Parthian-era relics recovered from a second-hand shop in Tehran

March 2, 2020 - 19:35

TEHRAN – Tens of ancient relics, estimated to date from the Parthian era (247 BC – 224 CE), have recently been recovered from a second-hand shop in downtown Tehran.

The police were informed by sources last week that someone illegally keeps dozens of antique items in his shop and wants to sell them. After investigations the police found the report was correct, ISNA reported on Sunday.

The person was arrested in his shop by the police in coordination with the judicial authorities, the report said. 

Amongst the seized objects were 26 cracked bowls and plates, nine ceramic bowls and plates, two clay idols, eight earthen sculptures, five clay vessels, five bronze plates, and a silver bust.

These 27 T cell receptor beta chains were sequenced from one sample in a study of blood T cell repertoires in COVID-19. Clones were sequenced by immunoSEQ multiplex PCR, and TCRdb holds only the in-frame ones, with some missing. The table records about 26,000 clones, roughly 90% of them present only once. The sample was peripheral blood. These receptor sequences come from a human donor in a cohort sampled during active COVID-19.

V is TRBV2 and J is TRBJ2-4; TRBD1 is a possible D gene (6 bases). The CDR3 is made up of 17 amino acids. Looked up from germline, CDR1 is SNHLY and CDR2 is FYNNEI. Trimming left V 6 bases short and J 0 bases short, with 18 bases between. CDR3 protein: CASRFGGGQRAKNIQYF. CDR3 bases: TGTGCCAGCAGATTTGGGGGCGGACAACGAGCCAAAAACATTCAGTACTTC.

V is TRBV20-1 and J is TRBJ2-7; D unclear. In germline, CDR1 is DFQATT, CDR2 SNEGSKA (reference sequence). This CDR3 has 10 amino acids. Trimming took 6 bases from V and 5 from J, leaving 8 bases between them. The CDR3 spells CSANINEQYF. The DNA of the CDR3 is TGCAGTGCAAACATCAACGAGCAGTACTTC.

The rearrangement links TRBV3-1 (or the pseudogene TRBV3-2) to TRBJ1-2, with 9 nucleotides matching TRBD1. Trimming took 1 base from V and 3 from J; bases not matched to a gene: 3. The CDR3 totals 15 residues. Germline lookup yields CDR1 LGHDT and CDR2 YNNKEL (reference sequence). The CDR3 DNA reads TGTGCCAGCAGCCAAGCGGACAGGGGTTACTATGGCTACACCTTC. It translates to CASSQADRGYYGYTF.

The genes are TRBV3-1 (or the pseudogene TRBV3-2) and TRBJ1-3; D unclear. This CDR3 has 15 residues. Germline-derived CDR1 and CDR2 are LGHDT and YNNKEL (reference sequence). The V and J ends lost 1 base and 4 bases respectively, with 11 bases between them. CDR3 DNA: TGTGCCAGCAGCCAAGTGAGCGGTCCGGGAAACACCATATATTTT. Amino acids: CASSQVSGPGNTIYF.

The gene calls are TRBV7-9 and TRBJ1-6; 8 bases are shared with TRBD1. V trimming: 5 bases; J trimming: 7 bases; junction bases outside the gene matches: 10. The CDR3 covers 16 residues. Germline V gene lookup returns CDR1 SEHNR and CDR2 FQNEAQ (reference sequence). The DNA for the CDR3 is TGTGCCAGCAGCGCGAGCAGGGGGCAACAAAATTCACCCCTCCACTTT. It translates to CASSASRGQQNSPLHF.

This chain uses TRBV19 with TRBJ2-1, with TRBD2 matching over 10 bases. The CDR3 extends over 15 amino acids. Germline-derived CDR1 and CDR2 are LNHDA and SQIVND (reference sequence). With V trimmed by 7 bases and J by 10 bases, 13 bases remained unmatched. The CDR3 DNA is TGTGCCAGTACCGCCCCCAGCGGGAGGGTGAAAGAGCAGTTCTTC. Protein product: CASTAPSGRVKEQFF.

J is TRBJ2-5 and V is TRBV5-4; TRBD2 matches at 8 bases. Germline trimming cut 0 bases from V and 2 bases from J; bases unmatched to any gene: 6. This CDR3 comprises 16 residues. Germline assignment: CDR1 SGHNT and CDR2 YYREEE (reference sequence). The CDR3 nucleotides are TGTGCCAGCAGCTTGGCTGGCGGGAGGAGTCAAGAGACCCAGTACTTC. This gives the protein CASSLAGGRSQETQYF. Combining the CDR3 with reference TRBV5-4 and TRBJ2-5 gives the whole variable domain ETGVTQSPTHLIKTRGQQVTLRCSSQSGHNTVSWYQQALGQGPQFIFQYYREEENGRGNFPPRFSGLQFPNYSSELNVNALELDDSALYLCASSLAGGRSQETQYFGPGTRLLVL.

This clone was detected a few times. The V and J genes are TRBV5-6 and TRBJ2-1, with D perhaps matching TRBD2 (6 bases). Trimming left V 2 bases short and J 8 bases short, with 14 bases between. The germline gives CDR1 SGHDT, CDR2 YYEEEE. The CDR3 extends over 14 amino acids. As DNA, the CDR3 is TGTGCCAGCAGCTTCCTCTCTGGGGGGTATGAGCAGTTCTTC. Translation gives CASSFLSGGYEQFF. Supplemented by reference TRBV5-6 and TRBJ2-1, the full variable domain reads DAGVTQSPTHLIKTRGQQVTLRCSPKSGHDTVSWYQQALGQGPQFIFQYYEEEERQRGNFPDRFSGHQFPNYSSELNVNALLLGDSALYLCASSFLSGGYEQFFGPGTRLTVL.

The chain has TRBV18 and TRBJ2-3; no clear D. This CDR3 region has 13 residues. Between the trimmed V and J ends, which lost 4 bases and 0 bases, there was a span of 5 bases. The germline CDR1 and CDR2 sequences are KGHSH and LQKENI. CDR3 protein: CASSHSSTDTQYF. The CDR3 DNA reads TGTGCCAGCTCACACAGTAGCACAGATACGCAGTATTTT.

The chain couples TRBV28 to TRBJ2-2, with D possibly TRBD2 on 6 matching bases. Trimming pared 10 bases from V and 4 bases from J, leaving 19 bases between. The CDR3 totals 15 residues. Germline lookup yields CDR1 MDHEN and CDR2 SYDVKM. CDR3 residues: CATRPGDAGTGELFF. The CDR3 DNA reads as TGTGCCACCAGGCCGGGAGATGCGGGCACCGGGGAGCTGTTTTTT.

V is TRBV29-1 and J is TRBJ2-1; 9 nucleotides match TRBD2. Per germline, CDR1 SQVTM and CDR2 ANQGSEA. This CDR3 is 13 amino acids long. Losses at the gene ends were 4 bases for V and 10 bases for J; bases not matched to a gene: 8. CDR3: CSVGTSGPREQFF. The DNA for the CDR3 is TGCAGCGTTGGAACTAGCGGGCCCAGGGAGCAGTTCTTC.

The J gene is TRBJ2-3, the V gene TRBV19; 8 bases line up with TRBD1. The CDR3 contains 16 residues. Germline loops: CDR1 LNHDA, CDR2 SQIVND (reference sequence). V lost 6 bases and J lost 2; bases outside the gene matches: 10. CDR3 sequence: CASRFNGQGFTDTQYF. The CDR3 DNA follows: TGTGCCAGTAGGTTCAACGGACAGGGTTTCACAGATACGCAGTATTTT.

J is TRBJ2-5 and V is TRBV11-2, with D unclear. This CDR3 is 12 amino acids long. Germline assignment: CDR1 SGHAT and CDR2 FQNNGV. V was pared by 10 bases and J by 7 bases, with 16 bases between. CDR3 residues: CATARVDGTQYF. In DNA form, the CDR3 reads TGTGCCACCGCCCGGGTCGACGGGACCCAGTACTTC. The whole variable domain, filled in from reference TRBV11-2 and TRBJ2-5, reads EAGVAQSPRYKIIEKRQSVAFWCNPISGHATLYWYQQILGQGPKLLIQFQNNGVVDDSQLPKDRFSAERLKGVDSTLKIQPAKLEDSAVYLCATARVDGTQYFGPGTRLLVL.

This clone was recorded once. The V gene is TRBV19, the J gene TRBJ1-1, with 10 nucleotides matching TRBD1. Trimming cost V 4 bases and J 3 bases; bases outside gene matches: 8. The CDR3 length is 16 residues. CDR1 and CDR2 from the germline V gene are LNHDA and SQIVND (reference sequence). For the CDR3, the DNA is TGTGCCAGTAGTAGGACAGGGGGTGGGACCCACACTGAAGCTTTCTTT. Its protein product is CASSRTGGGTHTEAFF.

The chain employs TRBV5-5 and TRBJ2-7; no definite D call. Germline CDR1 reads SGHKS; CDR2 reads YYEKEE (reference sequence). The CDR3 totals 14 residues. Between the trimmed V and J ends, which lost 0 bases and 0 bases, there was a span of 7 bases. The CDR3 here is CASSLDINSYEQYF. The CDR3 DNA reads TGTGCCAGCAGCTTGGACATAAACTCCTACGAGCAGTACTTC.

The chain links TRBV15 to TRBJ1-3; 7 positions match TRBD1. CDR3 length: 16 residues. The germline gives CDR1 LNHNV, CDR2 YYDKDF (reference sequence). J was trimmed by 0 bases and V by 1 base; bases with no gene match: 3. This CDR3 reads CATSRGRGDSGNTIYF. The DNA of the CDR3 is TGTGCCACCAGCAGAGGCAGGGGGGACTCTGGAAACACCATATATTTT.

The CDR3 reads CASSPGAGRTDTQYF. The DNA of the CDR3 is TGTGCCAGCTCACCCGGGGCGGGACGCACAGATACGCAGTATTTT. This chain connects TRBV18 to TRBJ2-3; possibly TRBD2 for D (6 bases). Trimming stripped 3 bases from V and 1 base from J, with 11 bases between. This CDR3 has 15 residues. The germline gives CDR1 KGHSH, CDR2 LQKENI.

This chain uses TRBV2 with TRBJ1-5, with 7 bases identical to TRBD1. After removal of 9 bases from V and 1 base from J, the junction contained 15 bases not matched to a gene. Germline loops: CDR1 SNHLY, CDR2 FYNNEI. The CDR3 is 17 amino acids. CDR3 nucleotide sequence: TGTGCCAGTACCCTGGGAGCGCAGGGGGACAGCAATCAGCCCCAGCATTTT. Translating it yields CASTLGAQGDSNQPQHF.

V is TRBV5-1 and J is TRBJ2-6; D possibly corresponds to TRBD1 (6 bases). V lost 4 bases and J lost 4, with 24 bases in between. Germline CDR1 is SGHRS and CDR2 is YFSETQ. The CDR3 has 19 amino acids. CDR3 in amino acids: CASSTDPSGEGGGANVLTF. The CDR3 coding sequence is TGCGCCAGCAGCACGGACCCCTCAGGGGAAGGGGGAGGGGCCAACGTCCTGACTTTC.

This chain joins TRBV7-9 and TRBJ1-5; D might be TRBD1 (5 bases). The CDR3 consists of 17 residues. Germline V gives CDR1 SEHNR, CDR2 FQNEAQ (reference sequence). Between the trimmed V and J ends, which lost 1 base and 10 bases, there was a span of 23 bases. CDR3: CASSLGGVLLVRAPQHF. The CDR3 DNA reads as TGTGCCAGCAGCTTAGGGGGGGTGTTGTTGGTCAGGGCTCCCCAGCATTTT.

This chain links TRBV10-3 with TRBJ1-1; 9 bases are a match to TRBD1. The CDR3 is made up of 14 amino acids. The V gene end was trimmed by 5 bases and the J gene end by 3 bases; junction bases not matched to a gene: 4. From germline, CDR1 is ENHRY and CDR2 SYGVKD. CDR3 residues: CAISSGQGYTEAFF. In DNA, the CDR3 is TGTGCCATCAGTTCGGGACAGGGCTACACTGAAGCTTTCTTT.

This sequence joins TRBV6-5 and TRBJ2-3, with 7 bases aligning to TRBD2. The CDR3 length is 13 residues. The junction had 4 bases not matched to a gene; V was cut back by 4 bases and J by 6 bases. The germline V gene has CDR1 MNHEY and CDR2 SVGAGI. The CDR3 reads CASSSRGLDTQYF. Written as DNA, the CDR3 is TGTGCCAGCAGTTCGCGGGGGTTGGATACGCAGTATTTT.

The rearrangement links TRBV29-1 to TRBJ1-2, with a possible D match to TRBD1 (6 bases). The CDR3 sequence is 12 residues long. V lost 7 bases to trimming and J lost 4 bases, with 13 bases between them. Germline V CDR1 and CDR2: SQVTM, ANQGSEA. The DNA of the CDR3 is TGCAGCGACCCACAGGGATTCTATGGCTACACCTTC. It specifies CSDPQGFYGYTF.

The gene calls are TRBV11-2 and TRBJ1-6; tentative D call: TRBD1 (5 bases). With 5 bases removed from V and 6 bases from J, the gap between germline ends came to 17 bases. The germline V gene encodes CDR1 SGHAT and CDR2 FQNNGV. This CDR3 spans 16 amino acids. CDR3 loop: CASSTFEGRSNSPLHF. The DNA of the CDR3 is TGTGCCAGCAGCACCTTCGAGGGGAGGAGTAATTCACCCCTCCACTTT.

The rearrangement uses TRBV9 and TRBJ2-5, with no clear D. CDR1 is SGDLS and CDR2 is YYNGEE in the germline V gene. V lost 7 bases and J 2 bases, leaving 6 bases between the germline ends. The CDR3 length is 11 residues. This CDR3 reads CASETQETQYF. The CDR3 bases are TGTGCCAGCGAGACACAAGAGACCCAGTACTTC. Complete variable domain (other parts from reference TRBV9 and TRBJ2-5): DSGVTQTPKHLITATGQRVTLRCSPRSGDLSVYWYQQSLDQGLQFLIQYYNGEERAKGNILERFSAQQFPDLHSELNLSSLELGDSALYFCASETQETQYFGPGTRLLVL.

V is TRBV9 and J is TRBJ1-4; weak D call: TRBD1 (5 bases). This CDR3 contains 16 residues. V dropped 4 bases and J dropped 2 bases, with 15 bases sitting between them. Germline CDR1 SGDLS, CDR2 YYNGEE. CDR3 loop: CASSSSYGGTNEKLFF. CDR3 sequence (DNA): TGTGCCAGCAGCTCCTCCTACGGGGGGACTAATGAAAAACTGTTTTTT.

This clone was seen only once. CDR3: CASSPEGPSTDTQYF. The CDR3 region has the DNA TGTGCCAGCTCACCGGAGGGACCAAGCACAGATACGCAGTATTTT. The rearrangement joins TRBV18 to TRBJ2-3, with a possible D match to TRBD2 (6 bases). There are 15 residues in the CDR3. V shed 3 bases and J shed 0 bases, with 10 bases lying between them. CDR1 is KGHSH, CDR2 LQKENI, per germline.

However, their total value is still being assessed by a team of cultural heritage experts.

Establishing a primary residence at Ctesiphon, on the Tigris River in southern Mesopotamia, Parthian kings ruled for nearly half a millennium and influenced politics from Asia Minor to northern India, until they were overthrown by Sasanian armies from southwest Iran in the early third century CE.

Parthian wealth obtained through lucrative trade networks resulted in substantial patronage of the arts, in particular, relief sculpture, statuary (large and small scale), architectural sculpture, metalwork, jewelry, and ceramics; coins with images of Parthian rulers form another important category of objects.

AFM/MG

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